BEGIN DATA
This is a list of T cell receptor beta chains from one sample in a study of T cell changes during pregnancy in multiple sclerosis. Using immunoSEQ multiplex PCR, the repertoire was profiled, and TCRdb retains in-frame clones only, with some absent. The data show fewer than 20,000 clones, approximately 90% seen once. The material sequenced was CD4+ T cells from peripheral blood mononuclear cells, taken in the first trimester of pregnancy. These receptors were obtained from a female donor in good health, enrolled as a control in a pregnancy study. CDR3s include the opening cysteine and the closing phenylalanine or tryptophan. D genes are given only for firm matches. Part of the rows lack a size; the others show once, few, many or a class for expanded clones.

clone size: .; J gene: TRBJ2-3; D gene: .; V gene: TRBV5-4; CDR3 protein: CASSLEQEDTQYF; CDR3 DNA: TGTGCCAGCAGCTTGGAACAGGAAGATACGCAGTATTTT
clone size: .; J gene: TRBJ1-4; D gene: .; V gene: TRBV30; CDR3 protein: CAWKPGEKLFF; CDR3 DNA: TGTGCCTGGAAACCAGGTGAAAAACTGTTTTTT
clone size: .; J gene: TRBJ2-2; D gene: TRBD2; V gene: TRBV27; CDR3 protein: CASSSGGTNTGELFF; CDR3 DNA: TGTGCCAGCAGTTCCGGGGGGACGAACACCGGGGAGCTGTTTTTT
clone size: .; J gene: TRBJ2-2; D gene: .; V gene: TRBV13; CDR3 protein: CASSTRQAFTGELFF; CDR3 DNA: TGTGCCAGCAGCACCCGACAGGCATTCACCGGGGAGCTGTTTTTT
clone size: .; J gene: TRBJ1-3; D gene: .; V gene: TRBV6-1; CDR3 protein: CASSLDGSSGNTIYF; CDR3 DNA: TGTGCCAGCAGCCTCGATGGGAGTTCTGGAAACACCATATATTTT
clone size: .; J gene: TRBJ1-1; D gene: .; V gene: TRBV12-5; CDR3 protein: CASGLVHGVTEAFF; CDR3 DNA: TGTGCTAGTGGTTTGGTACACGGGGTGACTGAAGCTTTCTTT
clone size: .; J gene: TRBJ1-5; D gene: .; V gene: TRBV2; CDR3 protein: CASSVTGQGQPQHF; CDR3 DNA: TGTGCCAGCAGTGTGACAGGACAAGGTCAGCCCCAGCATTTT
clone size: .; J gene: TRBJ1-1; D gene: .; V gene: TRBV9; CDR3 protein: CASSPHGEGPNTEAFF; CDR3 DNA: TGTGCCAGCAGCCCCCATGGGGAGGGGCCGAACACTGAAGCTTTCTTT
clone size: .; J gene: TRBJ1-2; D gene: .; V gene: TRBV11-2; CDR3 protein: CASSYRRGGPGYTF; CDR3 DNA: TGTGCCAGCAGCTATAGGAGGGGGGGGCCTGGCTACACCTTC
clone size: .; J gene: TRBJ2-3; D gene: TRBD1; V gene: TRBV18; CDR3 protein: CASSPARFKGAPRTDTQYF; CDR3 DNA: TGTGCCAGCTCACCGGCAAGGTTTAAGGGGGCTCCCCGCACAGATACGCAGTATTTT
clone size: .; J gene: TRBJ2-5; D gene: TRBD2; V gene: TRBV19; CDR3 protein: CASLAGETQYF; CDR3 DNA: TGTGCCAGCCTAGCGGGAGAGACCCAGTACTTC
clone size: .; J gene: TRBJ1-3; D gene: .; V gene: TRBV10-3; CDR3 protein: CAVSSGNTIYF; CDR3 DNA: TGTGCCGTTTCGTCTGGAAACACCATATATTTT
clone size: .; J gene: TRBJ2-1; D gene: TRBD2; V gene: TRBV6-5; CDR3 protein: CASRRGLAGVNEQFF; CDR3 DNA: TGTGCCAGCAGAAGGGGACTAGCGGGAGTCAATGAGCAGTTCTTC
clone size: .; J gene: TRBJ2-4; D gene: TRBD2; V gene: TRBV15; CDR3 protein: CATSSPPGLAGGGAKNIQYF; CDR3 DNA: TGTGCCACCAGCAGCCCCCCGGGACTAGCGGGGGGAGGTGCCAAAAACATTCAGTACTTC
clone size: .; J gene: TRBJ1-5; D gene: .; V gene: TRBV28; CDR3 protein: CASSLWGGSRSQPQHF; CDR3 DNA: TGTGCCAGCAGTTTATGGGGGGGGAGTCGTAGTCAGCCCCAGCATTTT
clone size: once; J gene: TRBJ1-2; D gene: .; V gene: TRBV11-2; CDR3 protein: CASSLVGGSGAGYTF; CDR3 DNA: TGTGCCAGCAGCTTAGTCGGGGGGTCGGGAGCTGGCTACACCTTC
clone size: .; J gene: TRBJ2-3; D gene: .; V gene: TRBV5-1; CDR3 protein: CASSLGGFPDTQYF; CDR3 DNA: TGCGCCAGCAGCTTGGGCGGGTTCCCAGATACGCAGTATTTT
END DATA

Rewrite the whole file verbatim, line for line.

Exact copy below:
This is a list of T cell receptor beta chains from one sample in a study of T cell changes during pregnancy in multiple sclerosis. Using immunoSEQ multiplex PCR, the repertoire was profiled, and TCRdb retains in-frame clones only, with some absent. The data show fewer than 20,000 clones, approximately 90% seen once. The material sequenced was CD4+ T cells from peripheral blood mononuclear cells, taken in the first trimester of pregnancy. These receptors were obtained from a female donor in good health, enrolled as a control in a pregnancy study. CDR3s include the opening cysteine and the closing phenylalanine or tryptophan. D genes are given only for firm matches. Part of the rows lack a size; the others show once, few, many or a class for expanded clones.

clone size: .; J gene: TRBJ2-3; D gene: .; V gene: TRBV5-4; CDR3 protein: CASSLEQEDTQYF; CDR3 DNA: TGTGCCAGCAGCTTGGAACAGGAAGATACGCAGTATTTT
clone size: .; J gene: TRBJ1-4; D gene: .; V gene: TRBV30; CDR3 protein: CAWKPGEKLFF; CDR3 DNA: TGTGCCTGGAAACCAGGTGAAAAACTGTTTTTT
clone size: .; J gene: TRBJ2-2; D gene: TRBD2; V gene: TRBV27; CDR3 protein: CASSSGGTNTGELFF; CDR3 DNA: TGTGCCAGCAGTTCCGGGGGGACGAACACCGGGGAGCTGTTTTTT
clone size: .; J gene: TRBJ2-2; D gene: .; V gene: TRBV13; CDR3 protein: CASSTRQAFTGELFF; CDR3 DNA: TGTGCCAGCAGCACCCGACAGGCATTCACCGGGGAGCTGTTTTTT
clone size: .; J gene: TRBJ1-3; D gene: .; V gene: TRBV6-1; CDR3 protein: CASSLDGSSGNTIYF; CDR3 DNA: TGTGCCAGCAGCCTCGATGGGAGTTCTGGAAACACCATATATTTT
clone size: .; J gene: TRBJ1-1; D gene: .; V gene: TRBV12-5; CDR3 protein: CASGLVHGVTEAFF; CDR3 DNA: TGTGCTAGTGGTTTGGTACACGGGGTGACTGAAGCTTTCTTT
clone size: .; J gene: TRBJ1-5; D gene: .; V gene: TRBV2; CDR3 protein: CASSVTGQGQPQHF; CDR3 DNA: TGTGCCAGCAGTGTGACAGGACAAGGTCAGCCCCAGCATTTT
clone size: .; J gene: TRBJ1-1; D gene: .; V gene: TRBV9; CDR3 protein: CASSPHGEGPNTEAFF; CDR3 DNA: TGTGCCAGCAGCCCCCATGGGGAGGGGCCGAACACTGAAGCTTTCTTT
clone size: .; J gene: TRBJ1-2; D gene: .; V gene: TRBV11-2; CDR3 protein: CASSYRRGGPGYTF; CDR3 DNA: TGTGCCAGCAGCTATAGGAGGGGGGGGCCTGGCTACACCTTC
clone size: .; J gene: TRBJ2-3; D gene: TRBD1; V gene: TRBV18; CDR3 protein: CASSPARFKGAPRTDTQYF; CDR3 DNA: TGTGCCAGCTCACCGGCAAGGTTTAAGGGGGCTCCCCGCACAGATACGCAGTATTTT
clone size: .; J gene: TRBJ2-5; D gene: TRBD2; V gene: TRBV19; CDR3 protein: CASLAGETQYF; CDR3 DNA: TGTGCCAGCCTAGCGGGAGAGACCCAGTACTTC
clone size: .; J gene: TRBJ1-3; D gene: .; V gene: TRBV10-3; CDR3 protein: CAVSSGNTIYF; CDR3 DNA: TGTGCCGTTTCGTCTGGAAACACCATATATTTT
clone size: .; J gene: TRBJ2-1; D gene: TRBD2; V gene: TRBV6-5; CDR3 protein: CASRRGLAGVNEQFF; CDR3 DNA: TGTGCCAGCAGAAGGGGACTAGCGGGAGTCAATGAGCAGTTCTTC
clone size: .; J gene: TRBJ2-4; D gene: TRBD2; V gene: TRBV15; CDR3 protein: CATSSPPGLAGGGAKNIQYF; CDR3 DNA: TGTGCCACCAGCAGCCCCCCGGGACTAGCGGGGGGAGGTGCCAAAAACATTCAGTACTTC
clone size: .; J gene: TRBJ1-5; D gene: .; V gene: TRBV28; CDR3 protein: CASSLWGGSRSQPQHF; CDR3 DNA: TGTGCCAGCAGTTTATGGGGGGGGAGTCGTAGTCAGCCCCAGCATTTT
clone size: once; J gene: TRBJ1-2; D gene: .; V gene: TRBV11-2; CDR3 protein: CASSLVGGSGAGYTF; CDR3 DNA: TGTGCCAGCAGCTTAGTCGGGGGGTCGGGAGCTGGCTACACCTTC
clone size: .; J gene: TRBJ2-3; D gene: .; V gene: TRBV5-1; CDR3 protein: CASSLGGFPDTQYF; CDR3 DNA: TGCGCCAGCAGCTTGGGCGGGTTCCCAGATACGCAGTATTTT